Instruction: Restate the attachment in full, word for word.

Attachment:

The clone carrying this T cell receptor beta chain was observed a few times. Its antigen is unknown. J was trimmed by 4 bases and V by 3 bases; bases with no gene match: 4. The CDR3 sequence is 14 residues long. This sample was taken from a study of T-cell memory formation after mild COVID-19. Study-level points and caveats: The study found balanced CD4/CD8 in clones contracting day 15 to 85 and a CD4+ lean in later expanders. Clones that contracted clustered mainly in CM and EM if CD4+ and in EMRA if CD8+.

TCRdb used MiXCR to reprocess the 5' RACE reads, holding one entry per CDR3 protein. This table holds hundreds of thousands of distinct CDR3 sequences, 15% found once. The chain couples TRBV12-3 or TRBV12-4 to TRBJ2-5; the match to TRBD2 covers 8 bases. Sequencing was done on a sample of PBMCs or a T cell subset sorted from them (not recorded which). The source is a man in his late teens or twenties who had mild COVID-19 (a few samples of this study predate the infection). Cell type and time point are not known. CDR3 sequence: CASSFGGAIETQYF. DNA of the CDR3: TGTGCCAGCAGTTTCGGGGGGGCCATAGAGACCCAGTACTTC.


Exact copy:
The clone carrying this T cell receptor beta chain was observed a few times. Its antigen is unknown. J was trimmed by 4 bases and V by 3 bases; bases with no gene match: 4. The CDR3 sequence is 14 residues long. This sample was taken from a study of T-cell memory formation after mild COVID-19. Study-level points and caveats: The study found balanced CD4/CD8 in clones contracting day 15 to 85 and a CD4+ lean in later expanders. Clones that contracted clustered mainly in CM and EM if CD4+ and in EMRA if CD8+.

TCRdb used MiXCR to reprocess the 5' RACE reads, holding one entry per CDR3 protein. This table holds hundreds of thousands of distinct CDR3 sequences, 15% found once. The chain couples TRBV12-3 or TRBV12-4 to TRBJ2-5; the match to TRBD2 covers 8 bases. Sequencing was done on a sample of PBMCs or a T cell subset sorted from them (not recorded which). The source is a man in his late teens or twenties who had mild COVID-19 (a few samples of this study predate the infection). Cell type and time point are not known. CDR3 sequence: CASSFGGAIETQYF. DNA of the CDR3: TGTGCCAGCAGTTTCGGGGGGGCCATAGAGACCCAGTACTTC.